War Stories: Days 5-11, Uneasy Rest in Ternopil


Time moves differently in war. Our 2.5 days in the basement felt like a week. Even though it had only been two days since we had seen Galya and the others, it felt so much longer. We were joyfully reunited the morning of the 28th, relieved they had made it safely out of Kyiv. At the last minute, several people backed out and stayed behind. They were too frightened of the potential dangers and chose to stay in a familiar area. But 2 mothers sent their children with us, as they wanted them safe but had more preparations to do before they left. The 2 vans had a shorter trip than we had since they were never caught at a closed checkpoint overnight. But they saw shooting and heard shelling. Praise God they made it through alright.

Breakfast, together again. (We didn’t know the picture was being taken.)

Dennis and his parents stayed behind. Dennis will continue helping people and try to get more people to evacuate the village. His parents were determined to fight. They told me, “we were born here, and we will die here.”

The next day, a shell landed in the next door neighbor’s yard.

March 1st, 2022.

Meanwhile, our group moved from the church shelter to the YWAM Ternopil base. They had enough space for us and were willing to let us stay a bit longer than the 2-3 day limit. They have a tall, narrow building in the middle of town, but not a lot of bedrooms. Small mattresses were crammed into every corner. The offices, worship room, classrooms, basement, and even some of the larger walk-in closets. Even the small landing at the top of the stairs had room for 2 or 3 people. We were lucky. They put us in one of the small, more private rooms with Max, Dasha, and Sarah. I felt guilty for taking up such nice space compared to the others. But we didn’t ask for it, and we had no say in the matter.

In one room, they set up a clothing drive. People from across the city came and donated clothes. We were able to find a few things that fit us since we weren’t able to bring a lot. Then there was the laundry room, where we were able to finally do laundry after nearly a week wearing the same outfits. The dining room was also open, and they made 3 meals a day for everyone.

Babies cry at night. You could hear them throughout the whole building. When the sirens went off, half the people ran down to the basement. The other half, ourselves included, stay put, only moving when they stay on for extra long. We were tired, and we knew Ternopil was not a target. We stayed alert, but we stayed in our room.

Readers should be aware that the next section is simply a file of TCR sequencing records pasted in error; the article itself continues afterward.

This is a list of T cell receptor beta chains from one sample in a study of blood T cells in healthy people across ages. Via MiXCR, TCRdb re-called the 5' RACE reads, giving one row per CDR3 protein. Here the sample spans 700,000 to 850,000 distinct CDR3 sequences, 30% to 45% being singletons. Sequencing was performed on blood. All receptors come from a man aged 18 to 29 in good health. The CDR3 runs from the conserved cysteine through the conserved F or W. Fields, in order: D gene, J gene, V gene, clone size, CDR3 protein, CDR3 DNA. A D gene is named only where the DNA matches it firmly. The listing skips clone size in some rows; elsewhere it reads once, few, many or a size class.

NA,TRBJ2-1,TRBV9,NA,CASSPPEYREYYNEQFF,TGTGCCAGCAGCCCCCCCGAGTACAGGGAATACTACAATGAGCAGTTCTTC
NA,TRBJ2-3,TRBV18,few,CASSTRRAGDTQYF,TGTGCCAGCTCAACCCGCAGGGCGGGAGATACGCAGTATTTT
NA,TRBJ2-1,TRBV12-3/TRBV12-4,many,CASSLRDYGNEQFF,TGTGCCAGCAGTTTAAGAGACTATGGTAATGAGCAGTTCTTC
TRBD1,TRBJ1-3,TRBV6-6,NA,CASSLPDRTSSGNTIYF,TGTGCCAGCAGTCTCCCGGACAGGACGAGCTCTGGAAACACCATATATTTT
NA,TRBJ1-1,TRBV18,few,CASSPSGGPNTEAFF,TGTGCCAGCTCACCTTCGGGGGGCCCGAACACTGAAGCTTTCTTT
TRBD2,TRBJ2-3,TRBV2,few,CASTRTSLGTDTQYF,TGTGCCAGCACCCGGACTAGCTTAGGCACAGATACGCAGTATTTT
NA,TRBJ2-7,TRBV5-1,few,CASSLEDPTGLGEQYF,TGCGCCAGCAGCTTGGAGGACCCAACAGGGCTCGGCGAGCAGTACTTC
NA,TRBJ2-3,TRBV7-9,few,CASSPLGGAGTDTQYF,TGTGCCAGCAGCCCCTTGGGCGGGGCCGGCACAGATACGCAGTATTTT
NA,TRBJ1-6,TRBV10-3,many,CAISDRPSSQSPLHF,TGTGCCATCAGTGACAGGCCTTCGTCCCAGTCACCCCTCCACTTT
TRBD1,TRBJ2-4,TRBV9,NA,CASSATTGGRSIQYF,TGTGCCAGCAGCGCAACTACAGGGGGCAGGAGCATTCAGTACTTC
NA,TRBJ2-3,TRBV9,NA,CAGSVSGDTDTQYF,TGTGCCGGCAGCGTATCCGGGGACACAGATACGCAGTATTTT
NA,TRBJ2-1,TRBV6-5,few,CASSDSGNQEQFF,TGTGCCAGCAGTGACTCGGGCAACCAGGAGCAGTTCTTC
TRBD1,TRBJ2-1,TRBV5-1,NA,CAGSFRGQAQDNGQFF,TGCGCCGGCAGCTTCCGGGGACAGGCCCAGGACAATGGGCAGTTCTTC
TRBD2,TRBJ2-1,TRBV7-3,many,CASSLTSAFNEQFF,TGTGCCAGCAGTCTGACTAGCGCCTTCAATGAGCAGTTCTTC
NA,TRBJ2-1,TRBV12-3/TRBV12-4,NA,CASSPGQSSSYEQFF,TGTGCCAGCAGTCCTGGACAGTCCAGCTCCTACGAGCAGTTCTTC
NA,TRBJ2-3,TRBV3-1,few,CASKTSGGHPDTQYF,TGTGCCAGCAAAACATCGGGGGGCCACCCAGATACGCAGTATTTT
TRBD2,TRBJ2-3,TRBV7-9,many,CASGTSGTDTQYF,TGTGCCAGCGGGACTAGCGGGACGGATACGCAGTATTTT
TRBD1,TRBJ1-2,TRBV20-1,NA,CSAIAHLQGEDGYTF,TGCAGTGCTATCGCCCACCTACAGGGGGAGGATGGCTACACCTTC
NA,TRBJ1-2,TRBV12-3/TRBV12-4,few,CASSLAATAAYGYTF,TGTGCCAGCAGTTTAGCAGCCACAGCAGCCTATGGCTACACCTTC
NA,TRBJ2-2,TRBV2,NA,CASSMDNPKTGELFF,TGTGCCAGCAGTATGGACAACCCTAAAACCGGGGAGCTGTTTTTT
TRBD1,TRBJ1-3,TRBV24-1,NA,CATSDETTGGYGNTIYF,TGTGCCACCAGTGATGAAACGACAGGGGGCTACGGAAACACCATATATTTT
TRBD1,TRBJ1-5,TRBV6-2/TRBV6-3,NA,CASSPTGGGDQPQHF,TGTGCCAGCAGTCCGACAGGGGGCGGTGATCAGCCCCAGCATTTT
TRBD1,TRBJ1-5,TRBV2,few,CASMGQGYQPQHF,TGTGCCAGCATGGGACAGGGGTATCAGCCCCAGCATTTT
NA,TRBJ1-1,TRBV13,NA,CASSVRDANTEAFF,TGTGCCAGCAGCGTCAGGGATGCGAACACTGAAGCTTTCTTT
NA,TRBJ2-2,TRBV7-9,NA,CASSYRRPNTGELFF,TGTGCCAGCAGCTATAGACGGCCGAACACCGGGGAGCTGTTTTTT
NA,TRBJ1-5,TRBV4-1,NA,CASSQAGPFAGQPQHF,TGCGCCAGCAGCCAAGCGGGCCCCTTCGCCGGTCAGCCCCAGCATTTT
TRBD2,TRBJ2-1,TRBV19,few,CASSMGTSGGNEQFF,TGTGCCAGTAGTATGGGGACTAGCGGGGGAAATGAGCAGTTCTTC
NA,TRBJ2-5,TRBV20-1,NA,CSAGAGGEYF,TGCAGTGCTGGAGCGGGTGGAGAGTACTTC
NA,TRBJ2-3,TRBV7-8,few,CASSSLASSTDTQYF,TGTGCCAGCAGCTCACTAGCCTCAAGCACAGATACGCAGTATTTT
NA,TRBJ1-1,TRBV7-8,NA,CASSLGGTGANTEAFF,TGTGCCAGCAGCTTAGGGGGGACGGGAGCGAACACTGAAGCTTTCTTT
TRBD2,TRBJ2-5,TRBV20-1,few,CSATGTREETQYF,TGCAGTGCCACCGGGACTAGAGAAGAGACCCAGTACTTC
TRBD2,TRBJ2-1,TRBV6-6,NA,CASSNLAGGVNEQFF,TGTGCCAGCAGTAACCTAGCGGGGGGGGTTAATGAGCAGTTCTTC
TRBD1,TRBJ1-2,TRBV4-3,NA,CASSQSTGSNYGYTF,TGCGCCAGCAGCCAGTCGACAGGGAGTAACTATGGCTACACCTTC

On March 2nd, Galya came down to the dining room in tears.

“They are bombing Puscha.”

I held her while we cried, and prayed that Dennis and the others would be safe. We knew we wouldn’t hear from them if they were in the basement with no service, so we went about our day. A group from the Free Burma Rangers was there to help, and they gave a class on administering medical aid, bandaging different types of wounds, and safely evacuating people out of danger zones. We learned a lot, and prayed we would never have to use it.

Mitch practicing the techniques on Max.

We quickly started a routine. In the mornings, we held bible studies and then a meeting with the whole group. Afterwards, the 6 staff members met and discussed our plans. We still disagreed on the best course of action. The house Galya wanted us to stay at was not going to work. We wanted to find a place to welcome more people and open our own mini refugee center. It was proving difficult. What do we do now? Do we stay in Ternopil? Housing was hard to find. Do we leave Ukraine altogether? Max and Raffi would not be allowed. Do we stay together as a team, or do we split up? The conversation went around and around in circles, day after day.

Our last team picture together.

Finally, we would stop, pray, and move on. We helped around the base as much as we could. Everyone spoke Ukrainian, and Mitch and I were totally lost. We started learning Ukrainian in our bi-weekly language lessons, which we now continued on Skype. I also focused on making YouTube videos trying to fight the disgusting Russian propaganda that had slimed its way into the American media. Sometimes, we would go on walks to try and escape the cabin fever. But we never went far.

One day, the siren went off while Galya and I were at the store. Everyone was ushered into the storage rooms underground, and the doors were locked. While we waited, I entertained Matfey by having him teach me a Ukrainian song he was singing. I was unsuccessful in learning the sounds and words. But he smiled, laughed, and soon it was safe to leave again.

In the evenings, we gathered together as a group once more to play games and fellowship. Sometimes, the base had worship in the dining room or basement, and we occasionally joined them. For the most part, by the end of the day, we were exhausted and went to bed pretty early.

Dennis secured a cargo van and helped more people evacuate. Now that the fighting was more intense, everyone wanted to leave. His mother couldn’t speak for days due to the trauma. Finally we were all together again, including the mothers who had entrusted us with their children.

Yes, they sat on the floor like that for 8+ hours.

The YWAM base was very gracious to let us stay as long as we did, but it was not a permanent solution. After about a week, we would have to leave. We made a final decision. Our group would have to split. All of the families from the youth group boarded buses and left Ukraine for Poland, Germany, and Czechia. Raffi stayed at the base to continue serving. Dasha and Sara found a place to stay in the city while Max went back to Kyiv to help there.

We all said our sad goodbyes, not knowing when or if we would see each other again.

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